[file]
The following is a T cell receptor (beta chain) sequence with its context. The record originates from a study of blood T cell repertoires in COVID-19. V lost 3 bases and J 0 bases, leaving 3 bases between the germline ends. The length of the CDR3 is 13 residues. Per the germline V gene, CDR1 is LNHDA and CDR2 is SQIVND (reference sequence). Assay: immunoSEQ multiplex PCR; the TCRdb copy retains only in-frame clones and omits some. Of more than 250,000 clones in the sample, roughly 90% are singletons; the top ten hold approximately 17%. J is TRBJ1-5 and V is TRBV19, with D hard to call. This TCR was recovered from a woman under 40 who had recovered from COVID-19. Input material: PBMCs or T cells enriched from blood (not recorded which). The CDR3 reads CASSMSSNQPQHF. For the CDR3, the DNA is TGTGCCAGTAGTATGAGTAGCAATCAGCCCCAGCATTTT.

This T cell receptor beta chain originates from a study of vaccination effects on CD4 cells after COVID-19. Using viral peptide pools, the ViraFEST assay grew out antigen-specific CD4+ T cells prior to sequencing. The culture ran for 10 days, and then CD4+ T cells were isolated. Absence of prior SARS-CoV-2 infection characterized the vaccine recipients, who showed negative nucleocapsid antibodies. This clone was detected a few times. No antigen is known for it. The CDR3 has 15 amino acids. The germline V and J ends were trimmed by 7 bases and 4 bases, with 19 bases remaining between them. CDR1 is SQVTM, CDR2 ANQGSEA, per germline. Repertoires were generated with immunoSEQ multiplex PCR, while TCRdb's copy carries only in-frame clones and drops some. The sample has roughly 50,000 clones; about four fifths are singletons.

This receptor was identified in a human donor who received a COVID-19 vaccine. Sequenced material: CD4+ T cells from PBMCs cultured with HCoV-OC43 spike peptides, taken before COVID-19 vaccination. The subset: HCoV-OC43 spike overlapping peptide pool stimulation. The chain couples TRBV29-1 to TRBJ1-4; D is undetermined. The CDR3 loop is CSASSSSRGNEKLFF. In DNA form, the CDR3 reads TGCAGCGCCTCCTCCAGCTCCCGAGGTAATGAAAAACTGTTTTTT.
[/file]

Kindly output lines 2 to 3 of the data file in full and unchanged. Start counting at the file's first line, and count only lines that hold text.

This T cell receptor beta chain originates from a study of vaccination effects on CD4 cells after COVID-19. Using viral peptide pools, the ViraFEST assay grew out antigen-specific CD4+ T cells prior to sequencing. The culture ran for 10 days, and then CD4+ T cells were isolated. Absence of prior SARS-CoV-2 infection characterized the vaccine recipients, who showed negative nucleocapsid antibodies. This clone was detected a few times. No antigen is known for it. The CDR3 has 15 amino acids. The germline V and J ends were trimmed by 7 bases and 4 bases, with 19 bases remaining between them. CDR1 is SQVTM, CDR2 ANQGSEA, per germline. Repertoires were generated with immunoSEQ multiplex PCR, while TCRdb's copy carries only in-frame clones and drops some. The sample has roughly 50,000 clones; about four fifths are singletons.

This receptor was identified in a human donor who received a COVID-19 vaccine. Sequenced material: CD4+ T cells from PBMCs cultured with HCoV-OC43 spike peptides, taken before COVID-19 vaccination. The subset: HCoV-OC43 spike overlapping peptide pool stimulation. The chain couples TRBV29-1 to TRBJ1-4; D is undetermined. The CDR3 loop is CSASSSSRGNEKLFF. In DNA form, the CDR3 reads TGCAGCGCCTCCTCCAGCTCCCGAGGTAATGAAAAACTGTTTTTT.